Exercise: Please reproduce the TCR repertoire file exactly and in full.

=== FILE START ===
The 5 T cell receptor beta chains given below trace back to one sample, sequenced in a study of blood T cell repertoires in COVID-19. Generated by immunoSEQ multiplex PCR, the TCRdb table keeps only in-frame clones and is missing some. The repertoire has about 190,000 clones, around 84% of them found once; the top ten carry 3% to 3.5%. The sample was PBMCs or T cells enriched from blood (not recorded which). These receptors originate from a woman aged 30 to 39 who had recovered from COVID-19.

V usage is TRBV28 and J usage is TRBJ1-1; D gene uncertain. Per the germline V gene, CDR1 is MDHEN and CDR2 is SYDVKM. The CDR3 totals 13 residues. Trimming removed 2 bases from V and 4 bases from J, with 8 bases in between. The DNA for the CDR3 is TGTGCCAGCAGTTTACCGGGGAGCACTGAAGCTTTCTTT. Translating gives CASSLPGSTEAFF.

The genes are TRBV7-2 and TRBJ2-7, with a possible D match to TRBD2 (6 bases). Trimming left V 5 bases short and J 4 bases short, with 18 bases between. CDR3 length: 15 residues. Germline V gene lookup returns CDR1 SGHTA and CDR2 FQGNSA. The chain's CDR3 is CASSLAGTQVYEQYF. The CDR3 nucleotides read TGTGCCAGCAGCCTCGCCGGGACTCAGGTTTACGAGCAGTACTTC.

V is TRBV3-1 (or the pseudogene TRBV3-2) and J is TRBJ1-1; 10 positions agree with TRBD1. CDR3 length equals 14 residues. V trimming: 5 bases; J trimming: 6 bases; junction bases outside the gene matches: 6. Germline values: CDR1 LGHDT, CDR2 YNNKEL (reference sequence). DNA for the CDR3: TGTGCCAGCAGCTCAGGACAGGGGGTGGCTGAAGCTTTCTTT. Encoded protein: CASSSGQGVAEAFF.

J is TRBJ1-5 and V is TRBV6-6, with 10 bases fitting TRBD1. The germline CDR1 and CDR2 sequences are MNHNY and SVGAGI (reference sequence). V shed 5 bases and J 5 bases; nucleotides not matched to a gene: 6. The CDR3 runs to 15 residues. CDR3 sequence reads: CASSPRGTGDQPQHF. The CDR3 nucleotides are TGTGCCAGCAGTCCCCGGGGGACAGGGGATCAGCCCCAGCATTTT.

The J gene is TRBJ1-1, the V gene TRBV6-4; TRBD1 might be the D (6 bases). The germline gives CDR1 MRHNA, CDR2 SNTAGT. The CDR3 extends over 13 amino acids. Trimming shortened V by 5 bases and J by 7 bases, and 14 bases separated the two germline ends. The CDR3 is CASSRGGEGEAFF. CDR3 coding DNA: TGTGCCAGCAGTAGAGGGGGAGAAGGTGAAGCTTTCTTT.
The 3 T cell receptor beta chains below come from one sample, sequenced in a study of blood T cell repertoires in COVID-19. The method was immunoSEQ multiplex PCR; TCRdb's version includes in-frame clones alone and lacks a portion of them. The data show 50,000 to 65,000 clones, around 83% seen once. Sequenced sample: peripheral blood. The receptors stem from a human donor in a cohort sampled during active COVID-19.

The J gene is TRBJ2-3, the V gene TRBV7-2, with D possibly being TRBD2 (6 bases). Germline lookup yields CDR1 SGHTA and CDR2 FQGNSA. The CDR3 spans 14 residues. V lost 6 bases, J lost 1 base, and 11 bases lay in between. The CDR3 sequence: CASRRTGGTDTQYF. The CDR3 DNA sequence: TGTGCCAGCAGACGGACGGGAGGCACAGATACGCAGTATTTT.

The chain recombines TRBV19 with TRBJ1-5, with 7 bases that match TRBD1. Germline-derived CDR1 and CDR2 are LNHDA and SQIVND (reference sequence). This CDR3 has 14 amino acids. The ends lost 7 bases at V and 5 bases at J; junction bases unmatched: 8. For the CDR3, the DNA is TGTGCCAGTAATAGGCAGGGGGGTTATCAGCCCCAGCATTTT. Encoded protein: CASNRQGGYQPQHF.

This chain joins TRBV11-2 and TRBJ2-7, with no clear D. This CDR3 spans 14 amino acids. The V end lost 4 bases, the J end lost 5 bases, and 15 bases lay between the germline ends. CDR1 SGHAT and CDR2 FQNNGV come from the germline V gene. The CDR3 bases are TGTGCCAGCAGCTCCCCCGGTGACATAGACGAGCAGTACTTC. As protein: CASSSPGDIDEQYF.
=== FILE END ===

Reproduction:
The 5 T cell receptor beta chains given below trace back to one sample, sequenced in a study of blood T cell repertoires in COVID-19. Generated by immunoSEQ multiplex PCR, the TCRdb table keeps only in-frame clones and is missing some. The repertoire has about 190,000 clones, around 84% of them found once; the top ten carry 3% to 3.5%. The sample was PBMCs or T cells enriched from blood (not recorded which). These receptors originate from a woman aged 30 to 39 who had recovered from COVID-19.

V usage is TRBV28 and J usage is TRBJ1-1; D gene uncertain. Per the germline V gene, CDR1 is MDHEN and CDR2 is SYDVKM. The CDR3 totals 13 residues. Trimming removed 2 bases from V and 4 bases from J, with 8 bases in between. The DNA for the CDR3 is TGTGCCAGCAGTTTACCGGGGAGCACTGAAGCTTTCTTT. Translating gives CASSLPGSTEAFF.

The genes are TRBV7-2 and TRBJ2-7, with a possible D match to TRBD2 (6 bases). Trimming left V 5 bases short and J 4 bases short, with 18 bases between. CDR3 length: 15 residues. Germline V gene lookup returns CDR1 SGHTA and CDR2 FQGNSA. The chain's CDR3 is CASSLAGTQVYEQYF. The CDR3 nucleotides read TGTGCCAGCAGCCTCGCCGGGACTCAGGTTTACGAGCAGTACTTC.

V is TRBV3-1 (or the pseudogene TRBV3-2) and J is TRBJ1-1; 10 positions agree with TRBD1. CDR3 length equals 14 residues. V trimming: 5 bases; J trimming: 6 bases; junction bases outside the gene matches: 6. Germline values: CDR1 LGHDT, CDR2 YNNKEL (reference sequence). DNA for the CDR3: TGTGCCAGCAGCTCAGGACAGGGGGTGGCTGAAGCTTTCTTT. Encoded protein: CASSSGQGVAEAFF.

J is TRBJ1-5 and V is TRBV6-6, with 10 bases fitting TRBD1. The germline CDR1 and CDR2 sequences are MNHNY and SVGAGI (reference sequence). V shed 5 bases and J 5 bases; nucleotides not matched to a gene: 6. The CDR3 runs to 15 residues. CDR3 sequence reads: CASSPRGTGDQPQHF. The CDR3 nucleotides are TGTGCCAGCAGTCCCCGGGGGACAGGGGATCAGCCCCAGCATTTT.

The J gene is TRBJ1-1, the V gene TRBV6-4; TRBD1 might be the D (6 bases). The germline gives CDR1 MRHNA, CDR2 SNTAGT. The CDR3 extends over 13 amino acids. Trimming shortened V by 5 bases and J by 7 bases, and 14 bases separated the two germline ends. The CDR3 is CASSRGGEGEAFF. CDR3 coding DNA: TGTGCCAGCAGTAGAGGGGGAGAAGGTGAAGCTTTCTTT.
The 3 T cell receptor beta chains below come from one sample, sequenced in a study of blood T cell repertoires in COVID-19. The method was immunoSEQ multiplex PCR; TCRdb's version includes in-frame clones alone and lacks a portion of them. The data show 50,000 to 65,000 clones, around 83% seen once. Sequenced sample: peripheral blood. The receptors stem from a human donor in a cohort sampled during active COVID-19.

The J gene is TRBJ2-3, the V gene TRBV7-2, with D possibly being TRBD2 (6 bases). Germline lookup yields CDR1 SGHTA and CDR2 FQGNSA. The CDR3 spans 14 residues. V lost 6 bases, J lost 1 base, and 11 bases lay in between. The CDR3 sequence: CASRRTGGTDTQYF. The CDR3 DNA sequence: TGTGCCAGCAGACGGACGGGAGGCACAGATACGCAGTATTTT.

The chain recombines TRBV19 with TRBJ1-5, with 7 bases that match TRBD1. Germline-derived CDR1 and CDR2 are LNHDA and SQIVND (reference sequence). This CDR3 has 14 amino acids. The ends lost 7 bases at V and 5 bases at J; junction bases unmatched: 8. For the CDR3, the DNA is TGTGCCAGTAATAGGCAGGGGGGTTATCAGCCCCAGCATTTT. Encoded protein: CASNRQGGYQPQHF.

This chain joins TRBV11-2 and TRBJ2-7, with no clear D. This CDR3 spans 14 amino acids. The V end lost 4 bases, the J end lost 5 bases, and 15 bases lay between the germline ends. CDR1 SGHAT and CDR2 FQNNGV come from the germline V gene. The CDR3 bases are TGTGCCAGCAGCTCCCCCGGTGACATAGACGAGCAGTACTTC. As protein: CASSSPGDIDEQYF.